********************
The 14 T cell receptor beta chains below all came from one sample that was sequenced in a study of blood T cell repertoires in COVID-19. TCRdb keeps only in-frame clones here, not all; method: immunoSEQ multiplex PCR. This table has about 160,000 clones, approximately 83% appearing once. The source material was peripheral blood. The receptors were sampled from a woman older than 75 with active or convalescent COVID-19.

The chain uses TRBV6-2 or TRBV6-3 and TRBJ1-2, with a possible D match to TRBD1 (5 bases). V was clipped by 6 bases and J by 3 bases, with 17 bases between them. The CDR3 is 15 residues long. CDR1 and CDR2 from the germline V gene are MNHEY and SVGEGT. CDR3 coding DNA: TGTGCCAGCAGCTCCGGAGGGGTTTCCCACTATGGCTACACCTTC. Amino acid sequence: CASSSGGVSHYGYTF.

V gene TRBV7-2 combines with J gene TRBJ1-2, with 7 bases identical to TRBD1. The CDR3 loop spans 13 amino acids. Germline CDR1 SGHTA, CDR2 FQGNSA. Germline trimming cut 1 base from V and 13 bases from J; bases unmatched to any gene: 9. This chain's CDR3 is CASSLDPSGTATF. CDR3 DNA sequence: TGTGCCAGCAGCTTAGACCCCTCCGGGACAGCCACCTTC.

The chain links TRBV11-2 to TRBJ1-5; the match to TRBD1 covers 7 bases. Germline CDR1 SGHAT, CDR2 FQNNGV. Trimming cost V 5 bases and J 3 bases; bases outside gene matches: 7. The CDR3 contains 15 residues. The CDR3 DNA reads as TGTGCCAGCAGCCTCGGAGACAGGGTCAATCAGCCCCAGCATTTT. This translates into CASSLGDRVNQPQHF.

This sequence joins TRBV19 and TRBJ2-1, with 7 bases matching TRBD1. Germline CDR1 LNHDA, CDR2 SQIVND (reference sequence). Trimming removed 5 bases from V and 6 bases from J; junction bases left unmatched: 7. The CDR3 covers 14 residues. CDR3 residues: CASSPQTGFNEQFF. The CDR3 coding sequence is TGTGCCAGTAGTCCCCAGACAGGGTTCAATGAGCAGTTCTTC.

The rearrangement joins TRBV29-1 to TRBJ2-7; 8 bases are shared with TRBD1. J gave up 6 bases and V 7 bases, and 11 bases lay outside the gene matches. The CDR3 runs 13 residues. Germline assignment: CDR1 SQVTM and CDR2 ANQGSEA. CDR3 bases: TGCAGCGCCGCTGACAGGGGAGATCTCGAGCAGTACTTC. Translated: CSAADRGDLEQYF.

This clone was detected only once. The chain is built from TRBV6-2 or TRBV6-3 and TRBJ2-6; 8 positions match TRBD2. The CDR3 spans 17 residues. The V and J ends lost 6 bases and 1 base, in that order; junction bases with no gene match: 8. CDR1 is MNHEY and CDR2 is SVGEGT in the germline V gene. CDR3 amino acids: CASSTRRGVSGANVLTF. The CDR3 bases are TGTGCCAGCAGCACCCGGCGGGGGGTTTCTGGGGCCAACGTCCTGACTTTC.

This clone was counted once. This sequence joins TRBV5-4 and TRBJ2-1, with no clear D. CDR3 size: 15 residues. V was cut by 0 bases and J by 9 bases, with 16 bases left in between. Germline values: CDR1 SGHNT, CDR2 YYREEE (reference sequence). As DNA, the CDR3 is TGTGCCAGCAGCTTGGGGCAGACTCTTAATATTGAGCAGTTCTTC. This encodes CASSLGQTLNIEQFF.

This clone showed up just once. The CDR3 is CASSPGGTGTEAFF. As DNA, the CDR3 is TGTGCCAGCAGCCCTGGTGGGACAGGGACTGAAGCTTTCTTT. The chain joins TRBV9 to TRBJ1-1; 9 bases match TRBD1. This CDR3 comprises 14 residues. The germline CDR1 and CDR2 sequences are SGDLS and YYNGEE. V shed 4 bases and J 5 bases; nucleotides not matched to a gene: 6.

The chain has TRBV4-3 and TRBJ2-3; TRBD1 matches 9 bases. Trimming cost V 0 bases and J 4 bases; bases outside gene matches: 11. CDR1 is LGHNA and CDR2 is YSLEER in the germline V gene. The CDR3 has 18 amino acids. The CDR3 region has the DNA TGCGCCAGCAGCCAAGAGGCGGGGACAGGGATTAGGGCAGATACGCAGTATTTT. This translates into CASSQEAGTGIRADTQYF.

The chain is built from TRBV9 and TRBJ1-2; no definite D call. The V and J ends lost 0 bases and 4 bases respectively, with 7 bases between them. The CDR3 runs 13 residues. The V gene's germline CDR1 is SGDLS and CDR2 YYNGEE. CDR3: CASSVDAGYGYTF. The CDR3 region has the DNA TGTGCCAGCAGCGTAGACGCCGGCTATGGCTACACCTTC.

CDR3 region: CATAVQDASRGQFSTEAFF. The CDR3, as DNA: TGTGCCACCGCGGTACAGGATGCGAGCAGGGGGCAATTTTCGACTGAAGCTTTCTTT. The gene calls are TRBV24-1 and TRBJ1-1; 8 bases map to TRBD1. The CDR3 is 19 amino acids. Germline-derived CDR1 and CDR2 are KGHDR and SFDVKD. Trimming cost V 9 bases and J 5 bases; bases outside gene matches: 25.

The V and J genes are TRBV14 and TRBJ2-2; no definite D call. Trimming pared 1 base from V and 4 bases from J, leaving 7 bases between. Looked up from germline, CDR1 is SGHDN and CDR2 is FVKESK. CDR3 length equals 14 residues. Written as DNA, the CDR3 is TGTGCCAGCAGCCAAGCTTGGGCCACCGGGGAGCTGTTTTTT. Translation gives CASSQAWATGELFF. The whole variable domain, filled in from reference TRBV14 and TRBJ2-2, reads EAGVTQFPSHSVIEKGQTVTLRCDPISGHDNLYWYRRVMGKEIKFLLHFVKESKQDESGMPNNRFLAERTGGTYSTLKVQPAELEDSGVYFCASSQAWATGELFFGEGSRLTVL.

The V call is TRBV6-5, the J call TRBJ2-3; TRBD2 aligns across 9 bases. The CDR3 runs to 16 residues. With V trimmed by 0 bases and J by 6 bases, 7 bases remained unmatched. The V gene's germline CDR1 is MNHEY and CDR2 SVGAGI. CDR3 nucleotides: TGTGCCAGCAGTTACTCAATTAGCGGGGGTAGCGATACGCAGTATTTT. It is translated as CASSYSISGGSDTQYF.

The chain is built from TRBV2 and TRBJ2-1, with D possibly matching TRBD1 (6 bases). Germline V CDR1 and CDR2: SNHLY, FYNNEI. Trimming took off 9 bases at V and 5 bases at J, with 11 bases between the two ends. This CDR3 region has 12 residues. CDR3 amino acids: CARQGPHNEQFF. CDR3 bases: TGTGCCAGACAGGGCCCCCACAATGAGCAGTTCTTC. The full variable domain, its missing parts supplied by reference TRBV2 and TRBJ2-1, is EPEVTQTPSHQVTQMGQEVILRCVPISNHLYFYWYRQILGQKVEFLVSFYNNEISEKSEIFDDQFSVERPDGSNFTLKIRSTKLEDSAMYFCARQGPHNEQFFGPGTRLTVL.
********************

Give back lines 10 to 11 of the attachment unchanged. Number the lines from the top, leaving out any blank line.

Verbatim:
The chain has TRBV4-3 and TRBJ2-3; TRBD1 matches 9 bases. Trimming cost V 0 bases and J 4 bases; bases outside gene matches: 11. CDR1 is LGHNA and CDR2 is YSLEER in the germline V gene. The CDR3 has 18 amino acids. The CDR3 region has the DNA TGCGCCAGCAGCCAAGAGGCGGGGACAGGGATTAGGGCAGATACGCAGTATTTT. This translates into CASSQEAGTGIRADTQYF.

The chain is built from TRBV9 and TRBJ1-2; no definite D call. The V and J ends lost 0 bases and 4 bases respectively, with 7 bases between them. The CDR3 runs 13 residues. The V gene's germline CDR1 is SGDLS and CDR2 YYNGEE. CDR3: CASSVDAGYGYTF. The CDR3 region has the DNA TGTGCCAGCAGCGTAGACGCCGGCTATGGCTACACCTTC.